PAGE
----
Peter Yeargin

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  1. Christopher Martin 1824 Accepted Answer Community Answer

    Quite a bit, actually!  By lumping astrologers and alchemists together, you're confusing the issue a little, but basically it seems to me what you are asking is "were people who charted the stars and experimented with the combination of materials found in nature predecessors of modern-day scientists?"  And the answer is yes.


    Astrologers, as portrayed today, were con artists who bilked the gullible out of their cash in exchange for advice or prophecy based on the positions of objects in the sky - starts, planets, comets etc.  And while that isn't wrong as such, it does dismiss the body of knowledge that was accumulated through observation and analysis to predict the movement of the stars/planets and the timing of repeated celestial events like comets.  One of the foundational elements of modern science is observation and recording of data, and in that sense those who studied the movements of the night sky were doing science.

    Alchemists, similarly, are portrayed as searching for the ability to transmute elements (classically lead to gold) through the application of mystical formulae and arcane processes.  And again, while not wrong, this does dismiss the extent to which the transmutation of elements WAS possible, through chemical reactions and the blending of different metals, to produce entirely different metals.  Consider Bronze, an alloy of copper - when it was first discovered, the copper was alloyed with arsenic.  Later it was discovered that using tin as an alloy produced superior bronze, and had the bonus side effect of not producing toxic fumes.  

    This move from copper to bronze happened about 5000 years ago, and it wasn't until the last 500 years or so that we came to really understand why any of these processes worked - and from a molecular science level, less than 100 years!  All people knew was that if you did certain things, combined certain materials in certain amounts, you'd get something different than what you started with.  When the Bronze economy collapsed about 3200 years ago, metallurgists (a kind of alchemist, I'd argue) turned to Iron, a metal that had been known for millennia but was harder to work with than copper.  Eventually metallurgists figured out that infusing iron with small amounts of carbon resulted in steel, a metal that was lighter, cheaper, and stronger than bronze.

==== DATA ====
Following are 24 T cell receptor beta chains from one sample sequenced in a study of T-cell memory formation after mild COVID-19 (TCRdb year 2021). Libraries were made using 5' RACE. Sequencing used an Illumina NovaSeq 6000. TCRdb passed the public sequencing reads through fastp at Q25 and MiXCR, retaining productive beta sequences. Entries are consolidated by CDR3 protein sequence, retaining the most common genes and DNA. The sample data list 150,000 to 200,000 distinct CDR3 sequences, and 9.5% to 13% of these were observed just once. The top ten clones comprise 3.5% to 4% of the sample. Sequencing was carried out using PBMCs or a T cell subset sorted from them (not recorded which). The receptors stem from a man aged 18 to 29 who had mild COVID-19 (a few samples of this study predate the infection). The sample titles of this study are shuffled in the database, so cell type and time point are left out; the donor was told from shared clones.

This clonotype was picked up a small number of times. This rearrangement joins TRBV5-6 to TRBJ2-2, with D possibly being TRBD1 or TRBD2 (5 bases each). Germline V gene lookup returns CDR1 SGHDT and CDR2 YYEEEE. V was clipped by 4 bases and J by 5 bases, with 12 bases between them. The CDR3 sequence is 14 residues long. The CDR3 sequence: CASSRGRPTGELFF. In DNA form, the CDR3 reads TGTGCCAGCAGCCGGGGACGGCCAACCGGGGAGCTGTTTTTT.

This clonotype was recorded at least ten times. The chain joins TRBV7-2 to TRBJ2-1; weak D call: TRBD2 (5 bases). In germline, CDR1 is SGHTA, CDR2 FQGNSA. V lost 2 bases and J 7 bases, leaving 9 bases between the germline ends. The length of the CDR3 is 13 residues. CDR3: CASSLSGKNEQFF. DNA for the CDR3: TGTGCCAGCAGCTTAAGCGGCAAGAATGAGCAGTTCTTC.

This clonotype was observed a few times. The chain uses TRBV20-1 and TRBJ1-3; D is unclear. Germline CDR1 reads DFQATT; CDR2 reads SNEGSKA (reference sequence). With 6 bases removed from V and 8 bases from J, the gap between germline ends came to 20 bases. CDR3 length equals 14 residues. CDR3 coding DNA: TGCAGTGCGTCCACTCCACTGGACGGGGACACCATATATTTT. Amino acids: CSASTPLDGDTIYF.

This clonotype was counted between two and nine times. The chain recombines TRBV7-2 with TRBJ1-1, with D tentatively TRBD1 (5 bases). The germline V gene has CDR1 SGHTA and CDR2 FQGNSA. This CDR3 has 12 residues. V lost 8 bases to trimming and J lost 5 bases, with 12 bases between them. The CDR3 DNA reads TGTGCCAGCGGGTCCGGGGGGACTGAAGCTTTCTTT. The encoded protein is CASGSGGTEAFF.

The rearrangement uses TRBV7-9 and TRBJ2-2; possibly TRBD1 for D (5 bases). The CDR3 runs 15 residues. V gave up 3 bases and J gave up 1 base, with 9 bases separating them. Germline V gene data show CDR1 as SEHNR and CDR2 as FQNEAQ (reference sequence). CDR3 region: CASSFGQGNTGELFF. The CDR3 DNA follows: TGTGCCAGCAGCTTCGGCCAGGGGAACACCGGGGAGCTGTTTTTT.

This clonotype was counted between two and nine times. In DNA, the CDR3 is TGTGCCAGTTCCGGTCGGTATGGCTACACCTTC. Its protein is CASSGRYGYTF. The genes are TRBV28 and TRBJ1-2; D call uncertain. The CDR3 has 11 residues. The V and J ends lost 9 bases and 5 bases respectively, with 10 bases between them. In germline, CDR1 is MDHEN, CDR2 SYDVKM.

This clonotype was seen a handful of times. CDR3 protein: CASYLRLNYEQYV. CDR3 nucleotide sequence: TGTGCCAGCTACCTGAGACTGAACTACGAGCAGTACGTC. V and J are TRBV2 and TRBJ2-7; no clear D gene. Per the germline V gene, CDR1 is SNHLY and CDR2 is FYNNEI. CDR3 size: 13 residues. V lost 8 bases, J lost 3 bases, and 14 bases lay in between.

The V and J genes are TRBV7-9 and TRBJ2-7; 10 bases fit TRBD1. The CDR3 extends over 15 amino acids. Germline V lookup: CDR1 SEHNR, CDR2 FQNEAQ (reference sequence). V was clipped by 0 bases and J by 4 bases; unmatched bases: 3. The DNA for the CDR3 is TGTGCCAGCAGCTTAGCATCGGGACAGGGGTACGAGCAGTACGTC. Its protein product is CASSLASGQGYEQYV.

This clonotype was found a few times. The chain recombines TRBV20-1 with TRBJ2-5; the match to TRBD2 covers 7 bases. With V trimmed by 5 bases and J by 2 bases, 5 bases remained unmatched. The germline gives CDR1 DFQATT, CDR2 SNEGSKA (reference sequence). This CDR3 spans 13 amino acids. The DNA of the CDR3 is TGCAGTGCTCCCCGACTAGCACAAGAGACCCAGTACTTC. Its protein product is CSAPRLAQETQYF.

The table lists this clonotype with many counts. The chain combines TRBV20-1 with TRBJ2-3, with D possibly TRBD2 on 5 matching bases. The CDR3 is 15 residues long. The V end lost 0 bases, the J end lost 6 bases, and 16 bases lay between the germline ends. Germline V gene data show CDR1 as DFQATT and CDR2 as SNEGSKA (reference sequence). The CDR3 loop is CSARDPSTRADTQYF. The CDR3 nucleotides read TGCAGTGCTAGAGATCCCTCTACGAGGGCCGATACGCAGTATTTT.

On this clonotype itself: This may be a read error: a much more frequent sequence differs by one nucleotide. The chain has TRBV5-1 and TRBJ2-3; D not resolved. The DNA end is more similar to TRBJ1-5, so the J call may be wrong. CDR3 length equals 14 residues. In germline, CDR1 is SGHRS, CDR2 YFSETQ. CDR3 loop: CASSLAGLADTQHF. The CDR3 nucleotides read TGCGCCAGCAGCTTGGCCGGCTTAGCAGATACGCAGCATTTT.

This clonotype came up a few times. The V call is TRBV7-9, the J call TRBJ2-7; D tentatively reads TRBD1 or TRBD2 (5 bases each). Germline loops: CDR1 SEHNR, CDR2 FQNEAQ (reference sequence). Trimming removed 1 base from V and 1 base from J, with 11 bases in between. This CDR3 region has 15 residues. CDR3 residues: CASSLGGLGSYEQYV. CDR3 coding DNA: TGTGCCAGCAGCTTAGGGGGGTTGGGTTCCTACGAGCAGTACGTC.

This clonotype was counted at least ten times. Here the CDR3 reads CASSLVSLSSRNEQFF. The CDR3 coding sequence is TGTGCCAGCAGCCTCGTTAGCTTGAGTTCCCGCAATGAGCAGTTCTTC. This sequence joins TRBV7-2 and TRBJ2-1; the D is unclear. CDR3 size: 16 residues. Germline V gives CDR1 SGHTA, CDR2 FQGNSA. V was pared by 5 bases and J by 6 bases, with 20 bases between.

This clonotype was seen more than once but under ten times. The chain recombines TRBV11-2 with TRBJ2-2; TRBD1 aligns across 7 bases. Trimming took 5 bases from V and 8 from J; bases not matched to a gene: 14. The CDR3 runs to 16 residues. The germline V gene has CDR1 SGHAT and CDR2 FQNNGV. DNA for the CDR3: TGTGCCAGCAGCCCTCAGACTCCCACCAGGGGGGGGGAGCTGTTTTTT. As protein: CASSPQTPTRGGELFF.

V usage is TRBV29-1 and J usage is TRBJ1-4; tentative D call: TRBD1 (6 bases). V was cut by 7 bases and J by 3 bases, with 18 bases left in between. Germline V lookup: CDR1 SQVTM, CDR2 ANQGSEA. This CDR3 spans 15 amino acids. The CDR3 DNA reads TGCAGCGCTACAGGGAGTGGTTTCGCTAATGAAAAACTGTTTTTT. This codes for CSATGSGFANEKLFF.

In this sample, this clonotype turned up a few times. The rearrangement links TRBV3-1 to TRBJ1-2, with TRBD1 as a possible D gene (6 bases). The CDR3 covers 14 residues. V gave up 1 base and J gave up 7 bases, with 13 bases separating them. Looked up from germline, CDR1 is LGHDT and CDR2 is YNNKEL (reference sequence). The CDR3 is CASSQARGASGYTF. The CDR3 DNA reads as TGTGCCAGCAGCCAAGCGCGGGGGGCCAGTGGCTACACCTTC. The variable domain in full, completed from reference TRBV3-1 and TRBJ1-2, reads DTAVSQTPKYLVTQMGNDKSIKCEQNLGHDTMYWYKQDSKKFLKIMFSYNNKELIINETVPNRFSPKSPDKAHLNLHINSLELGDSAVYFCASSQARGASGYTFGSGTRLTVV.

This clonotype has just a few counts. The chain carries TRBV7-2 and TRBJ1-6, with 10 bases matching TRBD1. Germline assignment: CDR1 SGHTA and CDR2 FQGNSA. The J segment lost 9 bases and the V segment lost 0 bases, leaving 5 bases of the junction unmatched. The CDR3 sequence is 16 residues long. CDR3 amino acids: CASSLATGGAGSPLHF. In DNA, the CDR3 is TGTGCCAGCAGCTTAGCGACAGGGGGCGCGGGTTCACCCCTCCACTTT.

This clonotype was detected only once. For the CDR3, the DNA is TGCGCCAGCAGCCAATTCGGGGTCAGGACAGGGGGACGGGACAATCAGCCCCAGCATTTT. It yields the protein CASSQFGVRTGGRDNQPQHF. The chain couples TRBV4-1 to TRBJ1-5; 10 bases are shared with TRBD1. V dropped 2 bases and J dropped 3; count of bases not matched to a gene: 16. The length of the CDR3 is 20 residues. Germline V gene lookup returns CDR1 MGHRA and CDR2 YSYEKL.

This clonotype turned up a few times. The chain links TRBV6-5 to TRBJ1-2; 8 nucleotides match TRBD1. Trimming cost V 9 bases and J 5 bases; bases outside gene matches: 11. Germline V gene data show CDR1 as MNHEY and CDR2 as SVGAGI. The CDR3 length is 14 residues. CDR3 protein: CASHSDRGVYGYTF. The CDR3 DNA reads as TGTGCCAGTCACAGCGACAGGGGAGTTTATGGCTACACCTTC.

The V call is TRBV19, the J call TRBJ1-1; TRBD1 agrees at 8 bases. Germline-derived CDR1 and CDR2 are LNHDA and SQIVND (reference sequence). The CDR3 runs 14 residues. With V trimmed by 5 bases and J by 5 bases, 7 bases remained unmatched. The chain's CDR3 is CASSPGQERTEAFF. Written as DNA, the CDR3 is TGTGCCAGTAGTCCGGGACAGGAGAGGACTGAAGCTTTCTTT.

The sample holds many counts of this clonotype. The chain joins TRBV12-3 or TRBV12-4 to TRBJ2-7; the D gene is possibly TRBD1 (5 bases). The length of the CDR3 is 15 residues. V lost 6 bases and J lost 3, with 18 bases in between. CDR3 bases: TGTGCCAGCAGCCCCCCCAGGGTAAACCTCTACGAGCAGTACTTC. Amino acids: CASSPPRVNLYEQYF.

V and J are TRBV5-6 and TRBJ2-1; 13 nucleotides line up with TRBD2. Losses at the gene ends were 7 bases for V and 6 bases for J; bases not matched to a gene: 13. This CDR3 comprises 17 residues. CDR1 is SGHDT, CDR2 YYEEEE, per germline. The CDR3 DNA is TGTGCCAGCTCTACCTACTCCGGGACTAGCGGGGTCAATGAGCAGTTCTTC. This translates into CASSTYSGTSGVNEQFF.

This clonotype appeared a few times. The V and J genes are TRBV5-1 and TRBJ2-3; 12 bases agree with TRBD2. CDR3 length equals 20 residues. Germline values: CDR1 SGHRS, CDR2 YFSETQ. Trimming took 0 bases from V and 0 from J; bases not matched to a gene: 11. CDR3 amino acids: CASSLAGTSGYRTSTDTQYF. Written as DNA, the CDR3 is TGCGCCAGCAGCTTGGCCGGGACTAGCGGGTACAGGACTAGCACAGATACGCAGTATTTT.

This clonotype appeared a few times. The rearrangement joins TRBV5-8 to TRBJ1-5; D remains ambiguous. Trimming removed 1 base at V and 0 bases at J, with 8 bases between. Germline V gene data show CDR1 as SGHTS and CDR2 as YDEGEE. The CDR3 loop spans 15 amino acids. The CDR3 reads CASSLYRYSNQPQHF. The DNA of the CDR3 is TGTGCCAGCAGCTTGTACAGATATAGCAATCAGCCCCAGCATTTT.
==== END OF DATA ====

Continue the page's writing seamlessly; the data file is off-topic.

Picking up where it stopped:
If these things were possible - combining the ore of two metals to make a stronger, more durable material - what else might be possible?  The foundations of modern western science are laid upon the search for answers to these questions.  In Europe, the collapse of the Western Roman Empire meant the loss of a great deal of knowledge.  Much of the wisdom of older civilizations had to be reconstructed by trial and error, and mysticism was heavily involved in the process.  Even today, the stereotype of the "Mad Scientist" who tampers with "subjects not meant to be understood by man" persists.  There were people who believed the CERN superconducting supercollider would cause the formation of a black hole that would consume the earth.  I imagine there are people who believe this did happen, and there is a massive, secret-world-government conspiracy to cover it up, but that's a bit far afield.  

    The modern scientific method  is grounded in observation and prediction, and on the idea that all results are provisional - if new information comes along that challenges conclusions, it must be incorporated / grappled with before moving on.  For all the human failings associated with the execution of the process, this is fundamentally what astrologers and alchemists were doing - searching for an understanding of the world around them, and looking for ways to use that knowledge to change their world.



    UTC 2020-09-07 03:19 PM 1 Comment
  2. Christopher's answer is superb.  I have only one perspective to add: 


    We are forever indebted to all those "primitive scientists" who made up crazy theories that were wrong, because finding out what does not work is the essence of the scientific method, as explained eloquently by Karl Popper about a century ago.  "Science Studies" philosophers may scoff at Popper's "Conjectures and Refutations" because they've "moved on" since the discovery of Social Relativism, but their arguments lead to the assertion that, because there is no such thing as a "proven" theory, there is no need to disprove theories either.  Fortunately, they weren't around in the Middle Ages.  

    UTC 2020-09-18 10:02 PM 0 Comments

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